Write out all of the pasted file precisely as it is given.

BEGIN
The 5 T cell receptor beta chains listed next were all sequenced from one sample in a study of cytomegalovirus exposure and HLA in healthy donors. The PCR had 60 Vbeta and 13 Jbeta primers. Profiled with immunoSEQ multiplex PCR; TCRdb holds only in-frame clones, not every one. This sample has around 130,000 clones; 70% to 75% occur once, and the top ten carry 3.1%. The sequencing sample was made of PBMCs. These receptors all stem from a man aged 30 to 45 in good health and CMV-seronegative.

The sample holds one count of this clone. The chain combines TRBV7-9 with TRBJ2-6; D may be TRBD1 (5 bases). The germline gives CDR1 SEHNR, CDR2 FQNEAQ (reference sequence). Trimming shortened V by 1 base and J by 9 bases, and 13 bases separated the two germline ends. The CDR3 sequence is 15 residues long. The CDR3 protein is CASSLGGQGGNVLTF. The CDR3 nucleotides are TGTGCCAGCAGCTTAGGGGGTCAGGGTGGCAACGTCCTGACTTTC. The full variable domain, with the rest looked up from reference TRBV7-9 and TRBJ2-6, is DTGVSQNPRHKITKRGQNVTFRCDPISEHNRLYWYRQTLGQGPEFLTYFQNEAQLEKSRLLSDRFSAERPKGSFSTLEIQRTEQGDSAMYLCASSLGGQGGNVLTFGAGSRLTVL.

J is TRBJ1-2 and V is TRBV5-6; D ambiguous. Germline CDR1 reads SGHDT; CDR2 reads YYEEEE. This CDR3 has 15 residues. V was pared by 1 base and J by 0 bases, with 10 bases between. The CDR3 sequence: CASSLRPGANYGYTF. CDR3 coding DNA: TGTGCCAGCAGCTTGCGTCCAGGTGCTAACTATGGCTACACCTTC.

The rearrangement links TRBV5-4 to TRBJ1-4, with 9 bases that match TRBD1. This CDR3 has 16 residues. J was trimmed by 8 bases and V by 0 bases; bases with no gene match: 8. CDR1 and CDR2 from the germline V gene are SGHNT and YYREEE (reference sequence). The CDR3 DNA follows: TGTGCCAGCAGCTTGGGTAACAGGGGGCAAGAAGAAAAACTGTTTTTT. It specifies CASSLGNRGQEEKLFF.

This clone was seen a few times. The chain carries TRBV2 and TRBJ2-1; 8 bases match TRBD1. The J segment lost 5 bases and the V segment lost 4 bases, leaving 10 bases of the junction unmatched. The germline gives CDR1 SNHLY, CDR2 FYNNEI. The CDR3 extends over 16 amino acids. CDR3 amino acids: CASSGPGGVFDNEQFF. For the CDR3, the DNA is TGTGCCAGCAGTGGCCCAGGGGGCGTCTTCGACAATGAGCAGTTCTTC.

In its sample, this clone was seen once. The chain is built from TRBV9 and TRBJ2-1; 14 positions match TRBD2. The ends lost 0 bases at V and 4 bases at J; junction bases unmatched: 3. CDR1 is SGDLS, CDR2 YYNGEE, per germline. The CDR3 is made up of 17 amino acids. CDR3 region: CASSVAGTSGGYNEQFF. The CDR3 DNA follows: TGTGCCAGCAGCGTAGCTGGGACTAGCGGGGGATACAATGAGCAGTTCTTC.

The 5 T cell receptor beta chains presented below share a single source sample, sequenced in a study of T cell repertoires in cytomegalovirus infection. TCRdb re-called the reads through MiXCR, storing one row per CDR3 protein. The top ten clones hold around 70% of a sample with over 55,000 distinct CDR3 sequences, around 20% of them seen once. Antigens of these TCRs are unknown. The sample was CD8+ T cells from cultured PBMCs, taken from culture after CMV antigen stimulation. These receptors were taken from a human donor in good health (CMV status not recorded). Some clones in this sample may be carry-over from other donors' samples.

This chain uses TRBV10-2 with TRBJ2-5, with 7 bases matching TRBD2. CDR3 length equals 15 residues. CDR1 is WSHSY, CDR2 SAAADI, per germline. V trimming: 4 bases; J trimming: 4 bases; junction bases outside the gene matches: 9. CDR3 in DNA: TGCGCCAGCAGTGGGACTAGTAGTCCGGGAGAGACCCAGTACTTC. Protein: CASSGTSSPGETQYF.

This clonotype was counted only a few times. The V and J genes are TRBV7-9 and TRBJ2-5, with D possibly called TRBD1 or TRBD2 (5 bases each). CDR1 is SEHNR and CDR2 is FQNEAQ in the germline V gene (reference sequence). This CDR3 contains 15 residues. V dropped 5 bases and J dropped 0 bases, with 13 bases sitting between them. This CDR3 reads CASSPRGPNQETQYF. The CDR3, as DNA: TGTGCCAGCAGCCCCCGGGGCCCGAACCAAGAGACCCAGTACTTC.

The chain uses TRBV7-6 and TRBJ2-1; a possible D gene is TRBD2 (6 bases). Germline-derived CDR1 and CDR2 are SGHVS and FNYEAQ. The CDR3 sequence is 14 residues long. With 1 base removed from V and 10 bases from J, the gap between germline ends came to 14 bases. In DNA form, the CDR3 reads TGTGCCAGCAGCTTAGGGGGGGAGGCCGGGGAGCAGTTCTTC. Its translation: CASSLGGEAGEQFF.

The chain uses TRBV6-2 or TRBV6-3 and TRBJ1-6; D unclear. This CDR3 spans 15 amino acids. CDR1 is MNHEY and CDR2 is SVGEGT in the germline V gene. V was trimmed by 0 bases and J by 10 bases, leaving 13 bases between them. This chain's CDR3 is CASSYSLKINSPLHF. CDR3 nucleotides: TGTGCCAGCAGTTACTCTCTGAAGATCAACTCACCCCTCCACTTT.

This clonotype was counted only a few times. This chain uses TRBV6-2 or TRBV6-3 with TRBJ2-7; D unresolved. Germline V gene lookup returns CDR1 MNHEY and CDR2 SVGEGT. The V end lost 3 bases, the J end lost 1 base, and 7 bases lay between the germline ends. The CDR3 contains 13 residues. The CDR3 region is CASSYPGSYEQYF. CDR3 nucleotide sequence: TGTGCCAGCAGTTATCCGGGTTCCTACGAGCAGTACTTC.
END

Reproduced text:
The 5 T cell receptor beta chains listed next were all sequenced from one sample in a study of cytomegalovirus exposure and HLA in healthy donors. The PCR had 60 Vbeta and 13 Jbeta primers. Profiled with immunoSEQ multiplex PCR; TCRdb holds only in-frame clones, not every one. This sample has around 130,000 clones; 70% to 75% occur once, and the top ten carry 3.1%. The sequencing sample was made of PBMCs. These receptors all stem from a man aged 30 to 45 in good health and CMV-seronegative.

The sample holds one count of this clone. The chain combines TRBV7-9 with TRBJ2-6; D may be TRBD1 (5 bases). The germline gives CDR1 SEHNR, CDR2 FQNEAQ (reference sequence). Trimming shortened V by 1 base and J by 9 bases, and 13 bases separated the two germline ends. The CDR3 sequence is 15 residues long. The CDR3 protein is CASSLGGQGGNVLTF. The CDR3 nucleotides are TGTGCCAGCAGCTTAGGGGGTCAGGGTGGCAACGTCCTGACTTTC. The full variable domain, with the rest looked up from reference TRBV7-9 and TRBJ2-6, is DTGVSQNPRHKITKRGQNVTFRCDPISEHNRLYWYRQTLGQGPEFLTYFQNEAQLEKSRLLSDRFSAERPKGSFSTLEIQRTEQGDSAMYLCASSLGGQGGNVLTFGAGSRLTVL.

J is TRBJ1-2 and V is TRBV5-6; D ambiguous. Germline CDR1 reads SGHDT; CDR2 reads YYEEEE. This CDR3 has 15 residues. V was pared by 1 base and J by 0 bases, with 10 bases between. The CDR3 sequence: CASSLRPGANYGYTF. CDR3 coding DNA: TGTGCCAGCAGCTTGCGTCCAGGTGCTAACTATGGCTACACCTTC.

The rearrangement links TRBV5-4 to TRBJ1-4, with 9 bases that match TRBD1. This CDR3 has 16 residues. J was trimmed by 8 bases and V by 0 bases; bases with no gene match: 8. CDR1 and CDR2 from the germline V gene are SGHNT and YYREEE (reference sequence). The CDR3 DNA follows: TGTGCCAGCAGCTTGGGTAACAGGGGGCAAGAAGAAAAACTGTTTTTT. It specifies CASSLGNRGQEEKLFF.

This clone was seen a few times. The chain carries TRBV2 and TRBJ2-1; 8 bases match TRBD1. The J segment lost 5 bases and the V segment lost 4 bases, leaving 10 bases of the junction unmatched. The germline gives CDR1 SNHLY, CDR2 FYNNEI. The CDR3 extends over 16 amino acids. CDR3 amino acids: CASSGPGGVFDNEQFF. For the CDR3, the DNA is TGTGCCAGCAGTGGCCCAGGGGGCGTCTTCGACAATGAGCAGTTCTTC.

In its sample, this clone was seen once. The chain is built from TRBV9 and TRBJ2-1; 14 positions match TRBD2. The ends lost 0 bases at V and 4 bases at J; junction bases unmatched: 3. CDR1 is SGDLS, CDR2 YYNGEE, per germline. The CDR3 is made up of 17 amino acids. CDR3 region: CASSVAGTSGGYNEQFF. The CDR3 DNA follows: TGTGCCAGCAGCGTAGCTGGGACTAGCGGGGGATACAATGAGCAGTTCTTC.

The 5 T cell receptor beta chains presented below share a single source sample, sequenced in a study of T cell repertoires in cytomegalovirus infection. TCRdb re-called the reads through MiXCR, storing one row per CDR3 protein. The top ten clones hold around 70% of a sample with over 55,000 distinct CDR3 sequences, around 20% of them seen once. Antigens of these TCRs are unknown. The sample was CD8+ T cells from cultured PBMCs, taken from culture after CMV antigen stimulation. These receptors were taken from a human donor in good health (CMV status not recorded). Some clones in this sample may be carry-over from other donors' samples.

This chain uses TRBV10-2 with TRBJ2-5, with 7 bases matching TRBD2. CDR3 length equals 15 residues. CDR1 is WSHSY, CDR2 SAAADI, per germline. V trimming: 4 bases; J trimming: 4 bases; junction bases outside the gene matches: 9. CDR3 in DNA: TGCGCCAGCAGTGGGACTAGTAGTCCGGGAGAGACCCAGTACTTC. Protein: CASSGTSSPGETQYF.

This clonotype was counted only a few times. The V and J genes are TRBV7-9 and TRBJ2-5, with D possibly called TRBD1 or TRBD2 (5 bases each). CDR1 is SEHNR and CDR2 is FQNEAQ in the germline V gene (reference sequence). This CDR3 contains 15 residues. V dropped 5 bases and J dropped 0 bases, with 13 bases sitting between them. This CDR3 reads CASSPRGPNQETQYF. The CDR3, as DNA: TGTGCCAGCAGCCCCCGGGGCCCGAACCAAGAGACCCAGTACTTC.

The chain uses TRBV7-6 and TRBJ2-1; a possible D gene is TRBD2 (6 bases). Germline-derived CDR1 and CDR2 are SGHVS and FNYEAQ. The CDR3 sequence is 14 residues long. With 1 base removed from V and 10 bases from J, the gap between germline ends came to 14 bases. In DNA form, the CDR3 reads TGTGCCAGCAGCTTAGGGGGGGAGGCCGGGGAGCAGTTCTTC. Its translation: CASSLGGEAGEQFF.

The chain uses TRBV6-2 or TRBV6-3 and TRBJ1-6; D unclear. This CDR3 spans 15 amino acids. CDR1 is MNHEY and CDR2 is SVGEGT in the germline V gene. V was trimmed by 0 bases and J by 10 bases, leaving 13 bases between them. This chain's CDR3 is CASSYSLKINSPLHF. CDR3 nucleotides: TGTGCCAGCAGTTACTCTCTGAAGATCAACTCACCCCTCCACTTT.

This clonotype was counted only a few times. This chain uses TRBV6-2 or TRBV6-3 with TRBJ2-7; D unresolved. Germline V gene lookup returns CDR1 MNHEY and CDR2 SVGEGT. The V end lost 3 bases, the J end lost 1 base, and 7 bases lay between the germline ends. The CDR3 contains 13 residues. The CDR3 region is CASSYPGSYEQYF. CDR3 nucleotide sequence: TGTGCCAGCAGTTATCCGGGTTCCTACGAGCAGTACTTC.